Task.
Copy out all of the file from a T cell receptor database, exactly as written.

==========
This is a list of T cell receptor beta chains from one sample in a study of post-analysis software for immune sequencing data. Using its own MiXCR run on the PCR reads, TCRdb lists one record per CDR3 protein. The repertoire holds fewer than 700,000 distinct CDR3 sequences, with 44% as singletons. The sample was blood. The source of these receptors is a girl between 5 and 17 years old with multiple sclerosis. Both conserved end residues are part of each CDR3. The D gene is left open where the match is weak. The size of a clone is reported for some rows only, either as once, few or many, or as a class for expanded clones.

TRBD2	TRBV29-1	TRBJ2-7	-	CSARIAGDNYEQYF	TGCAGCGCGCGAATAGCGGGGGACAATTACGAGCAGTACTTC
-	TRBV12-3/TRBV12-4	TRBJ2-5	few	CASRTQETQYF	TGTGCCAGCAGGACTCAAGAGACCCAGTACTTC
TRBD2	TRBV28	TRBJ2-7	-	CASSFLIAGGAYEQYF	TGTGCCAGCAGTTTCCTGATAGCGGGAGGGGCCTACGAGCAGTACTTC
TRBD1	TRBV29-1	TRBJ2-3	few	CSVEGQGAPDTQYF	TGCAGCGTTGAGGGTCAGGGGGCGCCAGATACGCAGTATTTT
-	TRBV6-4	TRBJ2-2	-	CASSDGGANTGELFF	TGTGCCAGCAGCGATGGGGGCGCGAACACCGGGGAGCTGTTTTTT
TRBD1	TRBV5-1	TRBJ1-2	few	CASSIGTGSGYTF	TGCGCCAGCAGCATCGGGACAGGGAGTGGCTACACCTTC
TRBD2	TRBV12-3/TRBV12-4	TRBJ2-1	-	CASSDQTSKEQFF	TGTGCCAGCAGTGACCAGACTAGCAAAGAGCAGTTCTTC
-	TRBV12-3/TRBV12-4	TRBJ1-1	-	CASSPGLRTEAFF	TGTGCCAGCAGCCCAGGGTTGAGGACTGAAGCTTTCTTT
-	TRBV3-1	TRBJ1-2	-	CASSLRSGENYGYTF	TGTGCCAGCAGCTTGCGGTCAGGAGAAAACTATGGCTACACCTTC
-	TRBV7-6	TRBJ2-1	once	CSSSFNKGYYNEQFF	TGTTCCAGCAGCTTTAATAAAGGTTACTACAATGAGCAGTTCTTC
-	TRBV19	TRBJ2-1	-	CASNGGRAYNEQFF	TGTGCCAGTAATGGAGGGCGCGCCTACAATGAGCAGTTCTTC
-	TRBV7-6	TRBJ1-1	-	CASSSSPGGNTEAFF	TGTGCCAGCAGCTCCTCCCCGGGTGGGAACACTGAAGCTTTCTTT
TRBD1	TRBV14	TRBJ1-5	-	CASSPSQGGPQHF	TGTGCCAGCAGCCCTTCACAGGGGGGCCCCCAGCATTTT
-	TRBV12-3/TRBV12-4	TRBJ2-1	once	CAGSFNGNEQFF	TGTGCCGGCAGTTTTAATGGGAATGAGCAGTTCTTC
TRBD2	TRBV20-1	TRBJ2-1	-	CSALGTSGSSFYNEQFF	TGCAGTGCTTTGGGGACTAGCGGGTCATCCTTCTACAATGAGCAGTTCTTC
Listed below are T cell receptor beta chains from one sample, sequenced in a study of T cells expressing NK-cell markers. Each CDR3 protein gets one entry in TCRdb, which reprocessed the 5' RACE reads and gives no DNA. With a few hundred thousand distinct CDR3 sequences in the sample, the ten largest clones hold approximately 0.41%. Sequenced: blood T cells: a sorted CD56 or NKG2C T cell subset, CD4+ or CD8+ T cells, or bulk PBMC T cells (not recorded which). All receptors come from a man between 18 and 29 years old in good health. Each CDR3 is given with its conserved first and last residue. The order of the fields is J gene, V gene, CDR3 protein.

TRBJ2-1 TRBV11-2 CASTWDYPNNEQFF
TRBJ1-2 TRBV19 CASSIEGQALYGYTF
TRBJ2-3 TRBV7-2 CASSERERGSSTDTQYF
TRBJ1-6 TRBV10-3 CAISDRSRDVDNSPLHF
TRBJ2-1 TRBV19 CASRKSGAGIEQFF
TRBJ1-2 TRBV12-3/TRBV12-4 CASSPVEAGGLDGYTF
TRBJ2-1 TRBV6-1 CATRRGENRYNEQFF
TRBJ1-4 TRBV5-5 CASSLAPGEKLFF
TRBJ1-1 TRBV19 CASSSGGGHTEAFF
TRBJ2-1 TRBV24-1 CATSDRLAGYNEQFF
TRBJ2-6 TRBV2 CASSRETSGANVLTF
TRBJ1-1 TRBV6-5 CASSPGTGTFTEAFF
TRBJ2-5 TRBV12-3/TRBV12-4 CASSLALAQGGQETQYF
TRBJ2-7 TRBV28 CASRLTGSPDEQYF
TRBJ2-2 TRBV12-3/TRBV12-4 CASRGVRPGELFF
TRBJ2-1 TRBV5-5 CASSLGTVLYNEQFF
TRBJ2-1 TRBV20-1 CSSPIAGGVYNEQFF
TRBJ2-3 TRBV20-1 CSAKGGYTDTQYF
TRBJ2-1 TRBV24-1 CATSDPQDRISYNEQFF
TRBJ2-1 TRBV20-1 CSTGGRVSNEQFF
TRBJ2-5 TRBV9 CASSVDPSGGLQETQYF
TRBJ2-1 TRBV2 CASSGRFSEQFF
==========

This is a list of T cell receptor beta chains from one sample in a study of post-analysis software for immune sequencing data. Using its own MiXCR run on the PCR reads, TCRdb lists one record per CDR3 protein. The repertoire holds fewer than 700,000 distinct CDR3 sequences, with 44% as singletons. The sample was blood. The source of these receptors is a girl between 5 and 17 years old with multiple sclerosis. Both conserved end residues are part of each CDR3. The D gene is left open where the match is weak. The size of a clone is reported for some rows only, either as once, few or many, or as a class for expanded clones.

TRBD2	TRBV29-1	TRBJ2-7	-	CSARIAGDNYEQYF	TGCAGCGCGCGAATAGCGGGGGACAATTACGAGCAGTACTTC
-	TRBV12-3/TRBV12-4	TRBJ2-5	few	CASRTQETQYF	TGTGCCAGCAGGACTCAAGAGACCCAGTACTTC
TRBD2	TRBV28	TRBJ2-7	-	CASSFLIAGGAYEQYF	TGTGCCAGCAGTTTCCTGATAGCGGGAGGGGCCTACGAGCAGTACTTC
TRBD1	TRBV29-1	TRBJ2-3	few	CSVEGQGAPDTQYF	TGCAGCGTTGAGGGTCAGGGGGCGCCAGATACGCAGTATTTT
-	TRBV6-4	TRBJ2-2	-	CASSDGGANTGELFF	TGTGCCAGCAGCGATGGGGGCGCGAACACCGGGGAGCTGTTTTTT
TRBD1	TRBV5-1	TRBJ1-2	few	CASSIGTGSGYTF	TGCGCCAGCAGCATCGGGACAGGGAGTGGCTACACCTTC
TRBD2	TRBV12-3/TRBV12-4	TRBJ2-1	-	CASSDQTSKEQFF	TGTGCCAGCAGTGACCAGACTAGCAAAGAGCAGTTCTTC
-	TRBV12-3/TRBV12-4	TRBJ1-1	-	CASSPGLRTEAFF	TGTGCCAGCAGCCCAGGGTTGAGGACTGAAGCTTTCTTT
-	TRBV3-1	TRBJ1-2	-	CASSLRSGENYGYTF	TGTGCCAGCAGCTTGCGGTCAGGAGAAAACTATGGCTACACCTTC
-	TRBV7-6	TRBJ2-1	once	CSSSFNKGYYNEQFF	TGTTCCAGCAGCTTTAATAAAGGTTACTACAATGAGCAGTTCTTC
-	TRBV19	TRBJ2-1	-	CASNGGRAYNEQFF	TGTGCCAGTAATGGAGGGCGCGCCTACAATGAGCAGTTCTTC
-	TRBV7-6	TRBJ1-1	-	CASSSSPGGNTEAFF	TGTGCCAGCAGCTCCTCCCCGGGTGGGAACACTGAAGCTTTCTTT
TRBD1	TRBV14	TRBJ1-5	-	CASSPSQGGPQHF	TGTGCCAGCAGCCCTTCACAGGGGGGCCCCCAGCATTTT
-	TRBV12-3/TRBV12-4	TRBJ2-1	once	CAGSFNGNEQFF	TGTGCCGGCAGTTTTAATGGGAATGAGCAGTTCTTC
TRBD2	TRBV20-1	TRBJ2-1	-	CSALGTSGSSFYNEQFF	TGCAGTGCTTTGGGGACTAGCGGGTCATCCTTCTACAATGAGCAGTTCTTC
Listed below are T cell receptor beta chains from one sample, sequenced in a study of T cells expressing NK-cell markers. Each CDR3 protein gets one entry in TCRdb, which reprocessed the 5' RACE reads and gives no DNA. With a few hundred thousand distinct CDR3 sequences in the sample, the ten largest clones hold approximately 0.41%. Sequenced: blood T cells: a sorted CD56 or NKG2C T cell subset, CD4+ or CD8+ T cells, or bulk PBMC T cells (not recorded which). All receptors come from a man between 18 and 29 years old in good health. Each CDR3 is given with its conserved first and last residue. The order of the fields is J gene, V gene, CDR3 protein.

TRBJ2-1 TRBV11-2 CASTWDYPNNEQFF
TRBJ1-2 TRBV19 CASSIEGQALYGYTF
TRBJ2-3 TRBV7-2 CASSERERGSSTDTQYF
TRBJ1-6 TRBV10-3 CAISDRSRDVDNSPLHF
TRBJ2-1 TRBV19 CASRKSGAGIEQFF
TRBJ1-2 TRBV12-3/TRBV12-4 CASSPVEAGGLDGYTF
TRBJ2-1 TRBV6-1 CATRRGENRYNEQFF
TRBJ1-4 TRBV5-5 CASSLAPGEKLFF
TRBJ1-1 TRBV19 CASSSGGGHTEAFF
TRBJ2-1 TRBV24-1 CATSDRLAGYNEQFF
TRBJ2-6 TRBV2 CASSRETSGANVLTF
TRBJ1-1 TRBV6-5 CASSPGTGTFTEAFF
TRBJ2-5 TRBV12-3/TRBV12-4 CASSLALAQGGQETQYF
TRBJ2-7 TRBV28 CASRLTGSPDEQYF
TRBJ2-2 TRBV12-3/TRBV12-4 CASRGVRPGELFF
TRBJ2-1 TRBV5-5 CASSLGTVLYNEQFF
TRBJ2-1 TRBV20-1 CSSPIAGGVYNEQFF
TRBJ2-3 TRBV20-1 CSAKGGYTDTQYF
TRBJ2-1 TRBV24-1 CATSDPQDRISYNEQFF
TRBJ2-1 TRBV20-1 CSTGGRVSNEQFF
TRBJ2-5 TRBV9 CASSVDPSGGLQETQYF
TRBJ2-1 TRBV2 CASSGRFSEQFF